When Tracy Gaudu learned she had been selected to join the top 12 candidates for the Hoosier Heroes program, she had to pinch herself. Even after more than a decade of dedication to the sport, it still didn’t seem possible.

“It was a shock, really. I didn’t even know I was in the running until a representative at Hoosier told me via e-mail that a lot of folks had nominated me for the Hoosier Hero award,” said Gaudu, the Super Touring series leader for NASA Southeast.

More than 300 racers from all over the world were nominated for the 2024 Hero award, but Hoosier cut that number down to 25 through the first round of the sorting process. After a few weeks of voting, the final 12 were announced at PRI in December 2023 — 15 years after Gaudu began autocrossing. The majority of the chosen dozen are professionals with curated social media accounts, but Gaudu has not tried blazing that path just yet.

Her relationships have been formed the old-fashioned way, through maintaining connections and building a résumé that would make any advertiser pause.

“I just love Hoosier — they really are the best, man,” Gaudu gushed.

Quick Climb

In 2008, Gaudu picked up a C6 Z06 to dip her toes in the racing pool. It all began modestly, going to autocrosses every so often and treating her new Corvette with due respect, if not a little trepidation. “I didn’t really know how to drive a standard back then. When I brought it home from the dealership, I nearly launched it through my garage wall. I was worried I might’ve bitten off more than I could chew.”

But clutch work came naturally to her and soon she began displaying the work ethic that’s carried her to where she is today. Gaudu was running three autocrosses a month, hoping to win the National Council of Corvette Clubs National Championship. Even though she had to learn so much that season, she managed to clinch the title.

After relocating to Johnson City, Tenn., she began running HPDE with NASA Southeast. Her new track friends suggested she try her hand at NASA Time Trial, but Gaudu wasn’t sure she was ready. They were adamant. After all, she had already proven her potential, though perhaps she had difficulty recognizing it. Winning the 2019 and 2020 NASA Southeast TT1 titles, as well as the 2021 TTU title helped pave the way for another bold leap into Super Unlimited.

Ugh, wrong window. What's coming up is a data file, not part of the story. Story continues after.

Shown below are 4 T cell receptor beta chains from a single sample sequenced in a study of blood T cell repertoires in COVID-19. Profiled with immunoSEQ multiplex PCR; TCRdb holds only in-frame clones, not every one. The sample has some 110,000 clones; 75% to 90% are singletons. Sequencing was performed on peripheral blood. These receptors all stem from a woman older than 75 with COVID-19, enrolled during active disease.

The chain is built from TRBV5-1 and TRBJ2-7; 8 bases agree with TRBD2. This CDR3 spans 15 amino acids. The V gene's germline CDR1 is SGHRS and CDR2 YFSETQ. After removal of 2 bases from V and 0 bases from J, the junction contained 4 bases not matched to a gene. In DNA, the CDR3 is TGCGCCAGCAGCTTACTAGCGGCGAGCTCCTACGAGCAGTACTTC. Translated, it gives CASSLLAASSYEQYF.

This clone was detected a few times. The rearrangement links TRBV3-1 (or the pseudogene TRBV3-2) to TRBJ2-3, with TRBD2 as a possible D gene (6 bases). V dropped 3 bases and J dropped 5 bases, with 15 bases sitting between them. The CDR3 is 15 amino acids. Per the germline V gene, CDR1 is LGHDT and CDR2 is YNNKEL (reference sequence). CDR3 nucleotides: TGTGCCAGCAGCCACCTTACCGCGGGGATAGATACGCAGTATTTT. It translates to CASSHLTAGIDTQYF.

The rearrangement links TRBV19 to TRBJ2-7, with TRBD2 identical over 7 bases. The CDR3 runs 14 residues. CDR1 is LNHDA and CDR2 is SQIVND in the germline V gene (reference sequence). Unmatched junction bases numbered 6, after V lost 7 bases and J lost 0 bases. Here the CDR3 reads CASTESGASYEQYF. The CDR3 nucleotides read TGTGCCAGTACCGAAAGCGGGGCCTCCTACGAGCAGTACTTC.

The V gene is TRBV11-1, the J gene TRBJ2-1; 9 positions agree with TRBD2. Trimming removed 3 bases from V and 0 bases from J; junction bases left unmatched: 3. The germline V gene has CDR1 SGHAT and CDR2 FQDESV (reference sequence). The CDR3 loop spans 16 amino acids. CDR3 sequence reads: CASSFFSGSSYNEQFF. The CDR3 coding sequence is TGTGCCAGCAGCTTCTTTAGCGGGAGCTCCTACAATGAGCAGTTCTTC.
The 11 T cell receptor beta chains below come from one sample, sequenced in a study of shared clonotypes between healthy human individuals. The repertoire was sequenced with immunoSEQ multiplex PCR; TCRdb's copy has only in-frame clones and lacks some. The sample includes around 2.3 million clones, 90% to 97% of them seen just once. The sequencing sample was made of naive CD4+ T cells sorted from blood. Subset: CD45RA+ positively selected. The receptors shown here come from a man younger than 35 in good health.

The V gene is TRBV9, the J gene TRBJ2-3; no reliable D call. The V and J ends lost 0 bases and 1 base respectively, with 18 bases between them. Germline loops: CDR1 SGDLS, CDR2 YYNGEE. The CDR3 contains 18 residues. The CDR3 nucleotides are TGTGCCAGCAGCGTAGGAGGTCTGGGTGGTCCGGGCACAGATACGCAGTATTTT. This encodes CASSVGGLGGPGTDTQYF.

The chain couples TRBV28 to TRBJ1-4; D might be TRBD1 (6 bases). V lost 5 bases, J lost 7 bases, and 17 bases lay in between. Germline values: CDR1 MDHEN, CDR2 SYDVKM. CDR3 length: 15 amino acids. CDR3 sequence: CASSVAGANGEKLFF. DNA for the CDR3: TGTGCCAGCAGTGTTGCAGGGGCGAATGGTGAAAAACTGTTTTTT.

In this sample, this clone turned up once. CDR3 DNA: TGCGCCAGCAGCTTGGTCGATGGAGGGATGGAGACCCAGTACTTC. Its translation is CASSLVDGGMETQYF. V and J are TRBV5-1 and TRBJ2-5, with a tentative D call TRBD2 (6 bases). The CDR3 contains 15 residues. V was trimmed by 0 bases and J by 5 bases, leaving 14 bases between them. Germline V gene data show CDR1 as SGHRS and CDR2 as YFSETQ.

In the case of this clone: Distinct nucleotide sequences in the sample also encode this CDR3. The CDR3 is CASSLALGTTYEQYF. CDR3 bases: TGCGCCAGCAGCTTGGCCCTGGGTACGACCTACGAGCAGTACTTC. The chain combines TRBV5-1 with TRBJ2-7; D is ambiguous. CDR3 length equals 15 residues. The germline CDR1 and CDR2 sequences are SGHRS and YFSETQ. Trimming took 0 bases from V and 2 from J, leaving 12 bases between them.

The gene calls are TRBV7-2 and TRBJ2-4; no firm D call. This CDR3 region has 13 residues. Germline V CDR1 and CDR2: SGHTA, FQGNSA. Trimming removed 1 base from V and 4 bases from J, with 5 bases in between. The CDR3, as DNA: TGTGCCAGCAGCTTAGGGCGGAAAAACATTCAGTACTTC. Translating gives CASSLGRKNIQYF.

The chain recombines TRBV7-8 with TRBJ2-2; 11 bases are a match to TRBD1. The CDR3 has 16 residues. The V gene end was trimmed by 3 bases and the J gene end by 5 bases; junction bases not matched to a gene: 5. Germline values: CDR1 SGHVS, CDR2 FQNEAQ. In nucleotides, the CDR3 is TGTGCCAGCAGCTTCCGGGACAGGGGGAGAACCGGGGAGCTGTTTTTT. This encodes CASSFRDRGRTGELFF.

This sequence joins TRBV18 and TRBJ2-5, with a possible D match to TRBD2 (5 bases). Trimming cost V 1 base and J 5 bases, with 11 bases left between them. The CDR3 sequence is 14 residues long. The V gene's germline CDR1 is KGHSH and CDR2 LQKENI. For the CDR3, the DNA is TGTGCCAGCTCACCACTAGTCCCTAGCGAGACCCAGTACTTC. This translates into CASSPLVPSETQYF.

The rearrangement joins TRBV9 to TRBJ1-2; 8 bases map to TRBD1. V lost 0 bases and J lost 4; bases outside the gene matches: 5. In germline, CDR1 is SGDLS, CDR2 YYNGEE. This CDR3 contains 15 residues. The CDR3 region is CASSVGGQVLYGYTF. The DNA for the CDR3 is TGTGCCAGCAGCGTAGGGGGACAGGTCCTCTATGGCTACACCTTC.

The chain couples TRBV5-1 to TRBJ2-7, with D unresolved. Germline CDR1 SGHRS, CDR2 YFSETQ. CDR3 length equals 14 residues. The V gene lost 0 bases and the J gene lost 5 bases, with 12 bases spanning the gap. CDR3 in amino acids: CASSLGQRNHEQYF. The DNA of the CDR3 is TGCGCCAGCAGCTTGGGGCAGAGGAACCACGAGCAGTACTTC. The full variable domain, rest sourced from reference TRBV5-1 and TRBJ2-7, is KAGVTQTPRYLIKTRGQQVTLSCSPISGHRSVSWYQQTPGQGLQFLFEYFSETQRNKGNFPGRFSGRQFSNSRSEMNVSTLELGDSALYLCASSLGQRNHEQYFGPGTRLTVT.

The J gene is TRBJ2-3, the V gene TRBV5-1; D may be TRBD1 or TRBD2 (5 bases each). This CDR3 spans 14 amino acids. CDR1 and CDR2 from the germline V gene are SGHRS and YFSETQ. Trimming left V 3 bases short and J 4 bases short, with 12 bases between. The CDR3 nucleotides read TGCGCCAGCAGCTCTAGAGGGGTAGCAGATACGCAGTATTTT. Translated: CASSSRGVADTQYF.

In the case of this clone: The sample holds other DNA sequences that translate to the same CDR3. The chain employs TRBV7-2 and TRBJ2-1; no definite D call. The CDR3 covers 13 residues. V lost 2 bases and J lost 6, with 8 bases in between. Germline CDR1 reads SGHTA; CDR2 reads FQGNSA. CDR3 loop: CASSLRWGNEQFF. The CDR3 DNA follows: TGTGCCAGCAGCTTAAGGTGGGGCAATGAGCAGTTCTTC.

“To be honest, I was getting a little tired of Time Trial after three years of it, but, at the same time, I wasn’t sure I was ready for wheel-to-wheel. I knew it would cost a lot more, and I wasn’t sure if I had the racecraft needed to compete, but I listened to a few of my friends and, after a little bit, thought ‘You know what? It’ll only make me better running with these guys.’”

It Takes Everything

That attitude helped her make a name for herself as a talented newcomer, and her total dedication to her craft made her a standout. Gaudu works five days a week as a physician’s assistant in vascular surgery, and takes part-time hours in the trauma center on weekends — anything she can do to fund her costly hobby. Consider the fact that she’s a one-woman team who handles all the prep herself, and you have to wonder how she manages.

The workload weighs on her, but timing has been a large part of her protracted performance over the last five years. “Whenever I’m exhausted and feeling low, something good seems to come along in the nick of time. That’s what I rely on to keep me going.”

When Hoosier picked her as the one driver who epitomizes their values of “passion, pride, and success in the racing industry, both on and off the track,” Gaudu got the pick-up she desperately needed. She also received more of the Hoosier rubber she’s sworn by since the start of her autocrossing career, no shortage of Hoosier swag, and even an article chronicling her achievements in the Johnson City Press.

The prize put a little more wind in her sails, and provided a way to keep her finances under control. This is an expensive sport, and even people putting their everything into making it out every other weekend could use a little support. Gaudu exemplifies near-total dedication to motorsport, and the fact that Hoosier has recognized this should give other aspiring drivers a little more motivation to push themselves and cultivate that sense of possibility that’s helped Gaudu accomplish as much as she has in just several years.

As of 2024, she shows no signs of slowing down. “‘I’ve been running at a hectic pace the last 15 years, working as much as I can to fund my racing and trying to accomplish as much as I can as a driver. When it comes down to it, I just love competing in my Z06. There’s nothing else like it.

“One day, I’ll want to stop working so much,” she added, “but I truly hope that day doesn’t come for a very long time.”

Images courtesy of Hoosier Racing Tire Corp and Jim Voss


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